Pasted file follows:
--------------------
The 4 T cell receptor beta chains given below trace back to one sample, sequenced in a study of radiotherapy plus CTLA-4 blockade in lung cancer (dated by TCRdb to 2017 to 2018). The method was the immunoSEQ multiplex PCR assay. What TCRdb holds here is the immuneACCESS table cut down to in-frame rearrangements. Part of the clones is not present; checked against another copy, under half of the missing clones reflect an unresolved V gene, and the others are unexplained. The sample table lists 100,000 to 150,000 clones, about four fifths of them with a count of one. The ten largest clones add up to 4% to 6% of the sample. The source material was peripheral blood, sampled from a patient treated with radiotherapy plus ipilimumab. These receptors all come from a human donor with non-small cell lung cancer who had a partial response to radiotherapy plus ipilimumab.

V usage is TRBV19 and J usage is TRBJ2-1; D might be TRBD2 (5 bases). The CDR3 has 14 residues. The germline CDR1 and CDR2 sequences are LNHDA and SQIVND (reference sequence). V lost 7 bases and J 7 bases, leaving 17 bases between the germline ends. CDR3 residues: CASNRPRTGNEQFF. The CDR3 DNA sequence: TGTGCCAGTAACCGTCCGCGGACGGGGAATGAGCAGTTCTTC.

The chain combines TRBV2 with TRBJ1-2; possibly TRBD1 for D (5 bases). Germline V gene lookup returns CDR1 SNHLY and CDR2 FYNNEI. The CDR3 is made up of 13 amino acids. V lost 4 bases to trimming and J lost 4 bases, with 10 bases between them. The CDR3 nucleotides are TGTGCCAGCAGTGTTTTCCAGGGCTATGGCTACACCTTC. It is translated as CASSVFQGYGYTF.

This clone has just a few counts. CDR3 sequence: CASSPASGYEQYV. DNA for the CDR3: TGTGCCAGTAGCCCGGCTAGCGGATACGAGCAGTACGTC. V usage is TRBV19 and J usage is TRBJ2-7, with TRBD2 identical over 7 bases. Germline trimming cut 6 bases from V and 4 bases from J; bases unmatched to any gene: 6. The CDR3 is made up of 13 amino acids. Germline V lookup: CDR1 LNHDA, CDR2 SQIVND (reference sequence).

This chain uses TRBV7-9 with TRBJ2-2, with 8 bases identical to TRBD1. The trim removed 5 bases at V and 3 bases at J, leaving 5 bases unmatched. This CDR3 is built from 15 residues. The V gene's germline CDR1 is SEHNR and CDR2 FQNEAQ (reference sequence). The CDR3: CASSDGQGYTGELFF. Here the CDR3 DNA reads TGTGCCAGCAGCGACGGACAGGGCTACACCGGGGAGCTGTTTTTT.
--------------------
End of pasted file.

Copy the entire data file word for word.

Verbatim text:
The 4 T cell receptor beta chains given below trace back to one sample, sequenced in a study of radiotherapy plus CTLA-4 blockade in lung cancer (dated by TCRdb to 2017 to 2018). The method was the immunoSEQ multiplex PCR assay. What TCRdb holds here is the immuneACCESS table cut down to in-frame rearrangements. Part of the clones is not present; checked against another copy, under half of the missing clones reflect an unresolved V gene, and the others are unexplained. The sample table lists 100,000 to 150,000 clones, about four fifths of them with a count of one. The ten largest clones add up to 4% to 6% of the sample. The source material was peripheral blood, sampled from a patient treated with radiotherapy plus ipilimumab. These receptors all come from a human donor with non-small cell lung cancer who had a partial response to radiotherapy plus ipilimumab.

V usage is TRBV19 and J usage is TRBJ2-1; D might be TRBD2 (5 bases). The CDR3 has 14 residues. The germline CDR1 and CDR2 sequences are LNHDA and SQIVND (reference sequence). V lost 7 bases and J 7 bases, leaving 17 bases between the germline ends. CDR3 residues: CASNRPRTGNEQFF. The CDR3 DNA sequence: TGTGCCAGTAACCGTCCGCGGACGGGGAATGAGCAGTTCTTC.

The chain combines TRBV2 with TRBJ1-2; possibly TRBD1 for D (5 bases). Germline V gene lookup returns CDR1 SNHLY and CDR2 FYNNEI. The CDR3 is made up of 13 amino acids. V lost 4 bases to trimming and J lost 4 bases, with 10 bases between them. The CDR3 nucleotides are TGTGCCAGCAGTGTTTTCCAGGGCTATGGCTACACCTTC. It is translated as CASSVFQGYGYTF.

This clone has just a few counts. CDR3 sequence: CASSPASGYEQYV. DNA for the CDR3: TGTGCCAGTAGCCCGGCTAGCGGATACGAGCAGTACGTC. V usage is TRBV19 and J usage is TRBJ2-7, with TRBD2 identical over 7 bases. Germline trimming cut 6 bases from V and 4 bases from J; bases unmatched to any gene: 6. The CDR3 is made up of 13 amino acids. Germline V lookup: CDR1 LNHDA, CDR2 SQIVND (reference sequence).

This chain uses TRBV7-9 with TRBJ2-2, with 8 bases identical to TRBD1. The trim removed 5 bases at V and 3 bases at J, leaving 5 bases unmatched. This CDR3 is built from 15 residues. The V gene's germline CDR1 is SEHNR and CDR2 FQNEAQ (reference sequence). The CDR3: CASSDGQGYTGELFF. Here the CDR3 DNA reads TGTGCCAGCAGCGACGGACAGGGCTACACCGGGGAGCTGTTTTTT.